Major Storms From the Tropics Are Reaching Europe More and More Often

Photo: Maxime Raynal from France

On 16 October 2017, an unusual storm called Ophelia struck Ireland early morning. This caused gusts of up to 119mph, which sadly left three people dead and over 360,000 homes without electricity. The devastating storm continued spreading across the UK and Scandinavia in the next two days while causing damage and power outages. This meant no playing gg bet games online, or work for many people. 

Ophelia was certainly exceptional since, normally, tropical storms and hurricanes start in the warm waters of the deep tropics. However, Hurricane Ophelia originated close to the Azores, which is an Island chain found 1,400 west of Portugal. It indeed broke the record since it was a category-3 type of hurricane. And besides, no big tropical storm has ever come that near Europe. 

Hurricane Ophelia was not the only major storm to reach Europe. A year later, another one called Storm Helene started the coast of West Africa. It then took a peculiar shortcut to the UK. In 2019, other several tropical storms developed in the tropical Atlantic, known as the main development area. These storms, after a while, reached Europe but were weak.

It is without a doubt that tropical storms are not only limited to the tropics. But what is leading to these tropical-like storms, and does climate change have anything to with it? To understand this, then we must discover the regularity of these storms in Europe. 

How Often Do Major Storms Reach Europe?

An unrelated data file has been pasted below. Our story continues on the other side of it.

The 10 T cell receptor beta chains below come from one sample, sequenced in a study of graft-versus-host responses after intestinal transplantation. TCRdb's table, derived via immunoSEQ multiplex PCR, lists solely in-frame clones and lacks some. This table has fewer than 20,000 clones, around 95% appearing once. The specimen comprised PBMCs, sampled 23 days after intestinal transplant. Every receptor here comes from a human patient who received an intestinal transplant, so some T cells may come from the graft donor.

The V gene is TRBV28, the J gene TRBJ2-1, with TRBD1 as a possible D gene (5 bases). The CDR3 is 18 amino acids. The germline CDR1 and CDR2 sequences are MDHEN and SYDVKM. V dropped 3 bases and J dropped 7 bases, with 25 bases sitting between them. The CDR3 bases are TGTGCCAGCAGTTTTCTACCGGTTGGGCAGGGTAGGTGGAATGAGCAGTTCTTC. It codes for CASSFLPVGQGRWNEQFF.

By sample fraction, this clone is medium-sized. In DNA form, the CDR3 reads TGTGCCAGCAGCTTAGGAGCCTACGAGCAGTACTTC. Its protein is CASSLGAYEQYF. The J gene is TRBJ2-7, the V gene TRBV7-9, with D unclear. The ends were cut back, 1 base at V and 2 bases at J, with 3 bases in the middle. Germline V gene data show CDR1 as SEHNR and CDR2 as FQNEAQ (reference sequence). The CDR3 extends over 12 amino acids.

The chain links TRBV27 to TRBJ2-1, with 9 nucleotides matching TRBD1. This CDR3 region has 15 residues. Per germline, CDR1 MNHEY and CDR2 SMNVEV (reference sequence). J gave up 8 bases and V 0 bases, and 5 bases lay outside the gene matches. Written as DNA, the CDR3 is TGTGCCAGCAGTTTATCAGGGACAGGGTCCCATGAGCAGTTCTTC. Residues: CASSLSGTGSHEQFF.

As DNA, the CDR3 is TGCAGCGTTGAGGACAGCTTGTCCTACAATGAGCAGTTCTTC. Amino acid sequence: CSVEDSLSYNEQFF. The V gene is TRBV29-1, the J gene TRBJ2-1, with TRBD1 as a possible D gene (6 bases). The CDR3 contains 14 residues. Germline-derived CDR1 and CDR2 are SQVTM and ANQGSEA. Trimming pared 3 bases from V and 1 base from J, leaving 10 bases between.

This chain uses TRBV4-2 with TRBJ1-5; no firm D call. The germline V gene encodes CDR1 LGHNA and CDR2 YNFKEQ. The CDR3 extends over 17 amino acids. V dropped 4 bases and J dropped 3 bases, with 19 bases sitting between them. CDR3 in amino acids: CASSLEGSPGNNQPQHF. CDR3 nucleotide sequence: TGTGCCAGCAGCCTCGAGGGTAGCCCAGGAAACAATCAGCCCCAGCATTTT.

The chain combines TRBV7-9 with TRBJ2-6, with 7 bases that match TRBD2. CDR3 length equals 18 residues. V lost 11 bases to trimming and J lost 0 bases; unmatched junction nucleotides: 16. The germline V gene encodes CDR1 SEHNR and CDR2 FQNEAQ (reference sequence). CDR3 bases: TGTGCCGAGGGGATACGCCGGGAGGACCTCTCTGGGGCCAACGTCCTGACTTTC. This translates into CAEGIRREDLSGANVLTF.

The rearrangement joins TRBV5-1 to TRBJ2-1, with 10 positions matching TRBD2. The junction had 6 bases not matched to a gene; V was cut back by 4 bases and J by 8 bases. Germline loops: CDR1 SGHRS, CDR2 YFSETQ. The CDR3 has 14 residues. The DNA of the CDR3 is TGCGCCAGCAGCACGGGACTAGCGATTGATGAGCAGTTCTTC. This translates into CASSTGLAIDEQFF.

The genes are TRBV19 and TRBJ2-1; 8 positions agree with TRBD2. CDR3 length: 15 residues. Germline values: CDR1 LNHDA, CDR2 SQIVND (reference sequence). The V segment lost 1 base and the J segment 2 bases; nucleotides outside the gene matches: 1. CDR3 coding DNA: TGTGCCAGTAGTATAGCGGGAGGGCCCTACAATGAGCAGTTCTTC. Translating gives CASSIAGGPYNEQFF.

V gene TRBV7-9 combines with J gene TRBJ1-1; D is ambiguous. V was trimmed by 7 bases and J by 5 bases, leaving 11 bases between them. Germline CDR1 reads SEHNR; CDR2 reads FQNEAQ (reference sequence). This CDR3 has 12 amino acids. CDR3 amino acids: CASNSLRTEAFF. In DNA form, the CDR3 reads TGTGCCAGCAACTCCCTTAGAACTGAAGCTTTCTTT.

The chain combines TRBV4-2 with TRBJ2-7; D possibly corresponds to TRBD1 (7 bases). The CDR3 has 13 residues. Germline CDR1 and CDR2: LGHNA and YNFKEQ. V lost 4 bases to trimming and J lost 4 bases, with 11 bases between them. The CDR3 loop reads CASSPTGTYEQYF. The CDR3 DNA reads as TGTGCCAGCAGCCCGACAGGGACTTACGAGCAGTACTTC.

For starters, it is worth mentioning that no technology helped record tropical-like storms. Before the weather satellites, which helps track such storms, meteorologists depended on ships that would travel in lanes. This was an impossible task since the ship could only observe a limited area. Furthermore, other measurements of the hurricanes were done through survey aircraft, which was also very difficult and risky. 

Due to the lack of proper research, several storms are missing from the records. However, some studies show that most of the missing tropical storms likely originated in the Eastern Atlantic, just like the other hurricanes that were a threat to Europe. 

Further to the point, another study found out that one to two storms that arrived in Europe in the years between 1979 and 2018 were tropical storms. Normally, they would occur in September or October. However, their strengths and characteristics were different. Some were stronger than the others was, and others kept their tropical characteristics like Ophelia while others do not. Those that made landfall were much stronger. The storms that had this characteristic were one every five years in the past four decades.

On the other hand, according to the studies, half of the storms that travelled north were weaker and transformed to what is known as extratropical storms. This is the kind of weather Europe is used to seeing, especially in the winter season. As a result, this means that the tropical storms in the last 40 years were not something unusual in Europe. New data sets show that they are more common than what scientists thought before. Luckily, many storms weaken before they reach the coastlines. But note that this is not always the case, as Ophelia demonstrated.   

In conclusion, it is worth noting that the surface temperatures of the North Atlantic Sea are continuing to increase. Therefore, we should expect future tropical storms to be more intense. More of them will reach Europe, but instead of weakening, they will maintain their tropical strength, according to new studies. Besides, these trends have already started emerging since Europe has seen more tropical storms since 2000 than they did in the 1980s and 1990s. But more research is required to verify these trends.